Volkswagen Will Stop Making The Iconic ‘Beetle’ By July 2019 

The German automaker may replace the regular Beetle with an electric version. 

Published
Car and Bike
2 min read
So long, Volkswagen Beetle.
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After selling it on and off in the US for nearly seven decades, Volkswagen has decided to halt the production of its iconic Beetle by July 2019.

The company's American unit announced Thursday, 14 September, that it would end global production of the third-generation ‘bulbous bug’ in July of next year after offering two special editions for sale.

The special editions, come in coupe and convertible body styles, and will be available in unique beige and blue colors, in addition to the normal hues. The new editions also get standard extra chrome, new wheels and three-color ambient lighting inside.

Volkswagen has no immediate plans to revive the Beetle again, but the company wouldn't rule it out. "I would say 'never say never,'" said Hinrich Woebcken, CEO of Volkswagen America CEO in a statement.

In India, the Beetle was formally introduced as a modern avatar Beetle in 2015 but with its steep price tag (close to Rs 30 lakh), the car never found its feet in the country. This forced the German automaker giant to discontinue the Beetle in India earlier this year.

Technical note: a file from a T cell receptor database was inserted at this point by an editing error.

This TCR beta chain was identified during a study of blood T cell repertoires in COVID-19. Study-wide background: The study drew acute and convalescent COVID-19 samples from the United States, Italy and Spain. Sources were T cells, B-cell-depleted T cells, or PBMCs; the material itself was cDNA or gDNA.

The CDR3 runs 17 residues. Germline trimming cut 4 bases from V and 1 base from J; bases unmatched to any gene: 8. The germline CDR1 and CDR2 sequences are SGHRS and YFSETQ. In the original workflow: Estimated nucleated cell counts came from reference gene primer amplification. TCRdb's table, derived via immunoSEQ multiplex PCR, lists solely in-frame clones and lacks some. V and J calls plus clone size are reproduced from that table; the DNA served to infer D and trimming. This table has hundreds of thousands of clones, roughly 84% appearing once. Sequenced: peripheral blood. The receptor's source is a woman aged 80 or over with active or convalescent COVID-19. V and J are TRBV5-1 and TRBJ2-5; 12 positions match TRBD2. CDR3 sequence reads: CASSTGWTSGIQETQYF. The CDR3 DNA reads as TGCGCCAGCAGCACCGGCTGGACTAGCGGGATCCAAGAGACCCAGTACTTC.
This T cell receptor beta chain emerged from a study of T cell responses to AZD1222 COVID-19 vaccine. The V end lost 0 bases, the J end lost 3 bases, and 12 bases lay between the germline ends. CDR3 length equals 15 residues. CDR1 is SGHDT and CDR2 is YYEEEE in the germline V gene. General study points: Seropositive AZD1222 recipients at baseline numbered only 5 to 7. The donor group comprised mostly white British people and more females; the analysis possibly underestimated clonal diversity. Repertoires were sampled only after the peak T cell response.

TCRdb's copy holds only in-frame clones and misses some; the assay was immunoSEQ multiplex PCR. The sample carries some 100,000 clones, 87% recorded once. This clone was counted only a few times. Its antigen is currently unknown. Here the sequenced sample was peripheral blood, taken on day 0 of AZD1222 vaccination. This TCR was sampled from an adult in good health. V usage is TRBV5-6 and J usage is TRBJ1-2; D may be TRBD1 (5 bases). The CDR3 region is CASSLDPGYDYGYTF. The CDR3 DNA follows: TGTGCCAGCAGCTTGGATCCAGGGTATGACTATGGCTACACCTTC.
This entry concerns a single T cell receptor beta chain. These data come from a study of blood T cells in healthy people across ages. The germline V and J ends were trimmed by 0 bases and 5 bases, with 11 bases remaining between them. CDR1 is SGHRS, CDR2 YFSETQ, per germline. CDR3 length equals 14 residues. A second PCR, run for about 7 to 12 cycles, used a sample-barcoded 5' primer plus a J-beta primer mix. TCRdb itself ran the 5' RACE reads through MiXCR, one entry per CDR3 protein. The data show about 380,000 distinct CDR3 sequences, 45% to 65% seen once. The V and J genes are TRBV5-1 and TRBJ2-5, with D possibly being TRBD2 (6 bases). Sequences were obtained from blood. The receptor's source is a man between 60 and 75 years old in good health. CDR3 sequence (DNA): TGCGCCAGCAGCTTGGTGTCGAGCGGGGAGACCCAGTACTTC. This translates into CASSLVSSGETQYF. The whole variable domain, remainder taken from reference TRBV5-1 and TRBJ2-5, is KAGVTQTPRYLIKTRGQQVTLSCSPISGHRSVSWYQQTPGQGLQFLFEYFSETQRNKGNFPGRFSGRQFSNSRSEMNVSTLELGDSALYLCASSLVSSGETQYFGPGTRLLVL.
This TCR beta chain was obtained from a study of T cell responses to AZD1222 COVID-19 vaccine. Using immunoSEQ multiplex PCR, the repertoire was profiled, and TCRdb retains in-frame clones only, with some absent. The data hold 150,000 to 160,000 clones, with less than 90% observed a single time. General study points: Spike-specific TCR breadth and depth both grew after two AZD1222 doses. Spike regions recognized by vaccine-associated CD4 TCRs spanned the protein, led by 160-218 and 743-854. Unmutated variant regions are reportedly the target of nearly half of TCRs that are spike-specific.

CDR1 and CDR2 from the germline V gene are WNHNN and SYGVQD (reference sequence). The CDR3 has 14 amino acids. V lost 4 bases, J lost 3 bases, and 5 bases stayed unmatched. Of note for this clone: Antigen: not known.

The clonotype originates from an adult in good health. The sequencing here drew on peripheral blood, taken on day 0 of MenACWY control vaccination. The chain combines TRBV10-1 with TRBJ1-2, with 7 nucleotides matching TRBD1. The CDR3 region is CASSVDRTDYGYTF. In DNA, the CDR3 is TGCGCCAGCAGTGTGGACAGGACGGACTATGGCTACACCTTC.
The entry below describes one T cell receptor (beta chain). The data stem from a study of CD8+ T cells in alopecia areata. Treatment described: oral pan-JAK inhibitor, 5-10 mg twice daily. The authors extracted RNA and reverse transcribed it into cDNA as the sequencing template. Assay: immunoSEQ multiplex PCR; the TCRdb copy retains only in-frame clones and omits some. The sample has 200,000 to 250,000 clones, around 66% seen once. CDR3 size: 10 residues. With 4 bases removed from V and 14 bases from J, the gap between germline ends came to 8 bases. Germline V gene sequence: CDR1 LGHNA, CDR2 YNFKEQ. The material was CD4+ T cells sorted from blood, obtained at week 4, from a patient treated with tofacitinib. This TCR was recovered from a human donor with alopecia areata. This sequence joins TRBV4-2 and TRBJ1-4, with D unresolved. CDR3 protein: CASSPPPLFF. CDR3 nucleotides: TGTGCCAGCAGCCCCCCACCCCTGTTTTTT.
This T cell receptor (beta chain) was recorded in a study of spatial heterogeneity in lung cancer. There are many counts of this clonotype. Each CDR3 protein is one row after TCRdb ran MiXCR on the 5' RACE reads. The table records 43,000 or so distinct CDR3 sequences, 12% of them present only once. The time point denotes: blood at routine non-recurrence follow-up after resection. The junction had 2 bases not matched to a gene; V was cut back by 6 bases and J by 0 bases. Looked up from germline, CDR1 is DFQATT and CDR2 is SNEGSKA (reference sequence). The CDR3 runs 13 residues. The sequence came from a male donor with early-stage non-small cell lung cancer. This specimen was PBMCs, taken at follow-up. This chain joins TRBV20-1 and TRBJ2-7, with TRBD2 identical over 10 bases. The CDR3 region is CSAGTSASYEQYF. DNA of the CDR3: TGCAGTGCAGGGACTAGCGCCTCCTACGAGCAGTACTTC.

Before that, anybody with deep pockets was able to own a Beetle by importing it from other markets. It’s likely that the Beetle might re-enter the market in the coming years, but expect it to be an electric version, which rules out its availability in India for the time being.

Just like BMW’s Mini Cooper, the Beetle was always seen as a premium, aspirational model, which was directly going up against SUVs like the Toyota Fortuner in this price segment.

A 1998 Volkswagen Beetle.
A 1998 Volkswagen Beetle.
(Photo: Volkswagen)

The official production of the Beetle came to a halt earlier itself but the company decided to bide its time before making the formal closure of one its iconic product.

The compact Beetle was introduced in Germany in 1938, during the Nazi era and came to the US 11 years later, where it became a symbol of utilitarian transportation. The iconic car sold for about 30 years before US sales stopped in 1979. The last of the original bugs was produced in Puebla, Mexico, in 2003.

(With inputs from AP)

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